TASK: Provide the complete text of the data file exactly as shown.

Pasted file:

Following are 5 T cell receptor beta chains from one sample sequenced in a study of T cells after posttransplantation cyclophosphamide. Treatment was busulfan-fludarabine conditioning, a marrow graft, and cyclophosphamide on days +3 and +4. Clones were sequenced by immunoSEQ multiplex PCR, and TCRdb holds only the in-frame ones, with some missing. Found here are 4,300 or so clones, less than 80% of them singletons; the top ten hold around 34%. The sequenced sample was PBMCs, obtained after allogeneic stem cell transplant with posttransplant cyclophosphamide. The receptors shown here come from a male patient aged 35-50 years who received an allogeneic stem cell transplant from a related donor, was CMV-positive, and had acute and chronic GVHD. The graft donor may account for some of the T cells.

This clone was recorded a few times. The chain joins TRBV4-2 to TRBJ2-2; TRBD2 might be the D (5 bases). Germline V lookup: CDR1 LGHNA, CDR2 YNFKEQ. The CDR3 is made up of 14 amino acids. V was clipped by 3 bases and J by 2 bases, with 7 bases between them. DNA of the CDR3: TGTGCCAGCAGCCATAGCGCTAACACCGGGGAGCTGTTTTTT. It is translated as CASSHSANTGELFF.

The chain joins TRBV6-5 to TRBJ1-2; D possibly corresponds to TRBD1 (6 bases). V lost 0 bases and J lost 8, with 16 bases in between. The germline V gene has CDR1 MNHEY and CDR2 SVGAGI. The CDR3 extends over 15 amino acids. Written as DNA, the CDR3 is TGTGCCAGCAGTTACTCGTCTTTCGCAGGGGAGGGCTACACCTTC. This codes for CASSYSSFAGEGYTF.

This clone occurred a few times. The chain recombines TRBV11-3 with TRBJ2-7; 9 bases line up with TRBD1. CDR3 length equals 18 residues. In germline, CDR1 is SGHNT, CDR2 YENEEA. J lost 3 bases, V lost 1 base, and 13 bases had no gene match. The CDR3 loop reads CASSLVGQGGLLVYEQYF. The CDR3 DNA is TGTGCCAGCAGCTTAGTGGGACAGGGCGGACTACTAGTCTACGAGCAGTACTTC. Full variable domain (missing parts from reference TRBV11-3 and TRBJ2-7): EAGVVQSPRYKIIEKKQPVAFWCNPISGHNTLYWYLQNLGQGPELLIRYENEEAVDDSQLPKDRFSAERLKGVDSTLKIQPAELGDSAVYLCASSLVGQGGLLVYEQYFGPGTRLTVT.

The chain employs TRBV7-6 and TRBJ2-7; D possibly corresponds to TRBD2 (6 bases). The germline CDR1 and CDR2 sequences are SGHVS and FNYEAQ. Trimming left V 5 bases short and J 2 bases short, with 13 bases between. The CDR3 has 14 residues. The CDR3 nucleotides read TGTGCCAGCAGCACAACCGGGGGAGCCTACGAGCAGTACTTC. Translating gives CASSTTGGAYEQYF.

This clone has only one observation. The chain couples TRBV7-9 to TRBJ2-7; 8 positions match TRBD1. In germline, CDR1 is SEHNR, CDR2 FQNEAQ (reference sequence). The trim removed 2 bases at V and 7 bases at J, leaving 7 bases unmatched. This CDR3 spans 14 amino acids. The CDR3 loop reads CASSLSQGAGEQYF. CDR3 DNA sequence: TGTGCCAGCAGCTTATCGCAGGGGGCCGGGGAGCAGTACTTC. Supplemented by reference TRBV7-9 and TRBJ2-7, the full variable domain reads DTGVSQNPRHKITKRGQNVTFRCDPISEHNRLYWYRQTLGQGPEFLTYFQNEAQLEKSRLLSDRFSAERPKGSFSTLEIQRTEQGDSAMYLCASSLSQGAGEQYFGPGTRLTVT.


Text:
Following are 5 T cell receptor beta chains from one sample sequenced in a study of T cells after posttransplantation cyclophosphamide. Treatment was busulfan-fludarabine conditioning, a marrow graft, and cyclophosphamide on days +3 and +4. Clones were sequenced by immunoSEQ multiplex PCR, and TCRdb holds only the in-frame ones, with some missing. Found here are 4,300 or so clones, less than 80% of them singletons; the top ten hold around 34%. The sequenced sample was PBMCs, obtained after allogeneic stem cell transplant with posttransplant cyclophosphamide. The receptors shown here come from a male patient aged 35-50 years who received an allogeneic stem cell transplant from a related donor, was CMV-positive, and had acute and chronic GVHD. The graft donor may account for some of the T cells.

This clone was recorded a few times. The chain joins TRBV4-2 to TRBJ2-2; TRBD2 might be the D (5 bases). Germline V lookup: CDR1 LGHNA, CDR2 YNFKEQ. The CDR3 is made up of 14 amino acids. V was clipped by 3 bases and J by 2 bases, with 7 bases between them. DNA of the CDR3: TGTGCCAGCAGCCATAGCGCTAACACCGGGGAGCTGTTTTTT. It is translated as CASSHSANTGELFF.

The chain joins TRBV6-5 to TRBJ1-2; D possibly corresponds to TRBD1 (6 bases). V lost 0 bases and J lost 8, with 16 bases in between. The germline V gene has CDR1 MNHEY and CDR2 SVGAGI. The CDR3 extends over 15 amino acids. Written as DNA, the CDR3 is TGTGCCAGCAGTTACTCGTCTTTCGCAGGGGAGGGCTACACCTTC. This codes for CASSYSSFAGEGYTF.

This clone occurred a few times. The chain recombines TRBV11-3 with TRBJ2-7; 9 bases line up with TRBD1. CDR3 length equals 18 residues. In germline, CDR1 is SGHNT, CDR2 YENEEA. J lost 3 bases, V lost 1 base, and 13 bases had no gene match. The CDR3 loop reads CASSLVGQGGLLVYEQYF. The CDR3 DNA is TGTGCCAGCAGCTTAGTGGGACAGGGCGGACTACTAGTCTACGAGCAGTACTTC. Full variable domain (missing parts from reference TRBV11-3 and TRBJ2-7): EAGVVQSPRYKIIEKKQPVAFWCNPISGHNTLYWYLQNLGQGPELLIRYENEEAVDDSQLPKDRFSAERLKGVDSTLKIQPAELGDSAVYLCASSLVGQGGLLVYEQYFGPGTRLTVT.

The chain employs TRBV7-6 and TRBJ2-7; D possibly corresponds to TRBD2 (6 bases). The germline CDR1 and CDR2 sequences are SGHVS and FNYEAQ. Trimming left V 5 bases short and J 2 bases short, with 13 bases between. The CDR3 has 14 residues. The CDR3 nucleotides read TGTGCCAGCAGCACAACCGGGGGAGCCTACGAGCAGTACTTC. Translating gives CASSTTGGAYEQYF.

This clone has only one observation. The chain couples TRBV7-9 to TRBJ2-7; 8 positions match TRBD1. In germline, CDR1 is SEHNR, CDR2 FQNEAQ (reference sequence). The trim removed 2 bases at V and 7 bases at J, leaving 7 bases unmatched. This CDR3 spans 14 amino acids. The CDR3 loop reads CASSLSQGAGEQYF. CDR3 DNA sequence: TGTGCCAGCAGCTTATCGCAGGGGGCCGGGGAGCAGTACTTC. Supplemented by reference TRBV7-9 and TRBJ2-7, the full variable domain reads DTGVSQNPRHKITKRGQNVTFRCDPISEHNRLYWYRQTLGQGPEFLTYFQNEAQLEKSRLLSDRFSAERPKGSFSTLEIQRTEQGDSAMYLCASSLSQGAGEQYFGPGTRLTVT.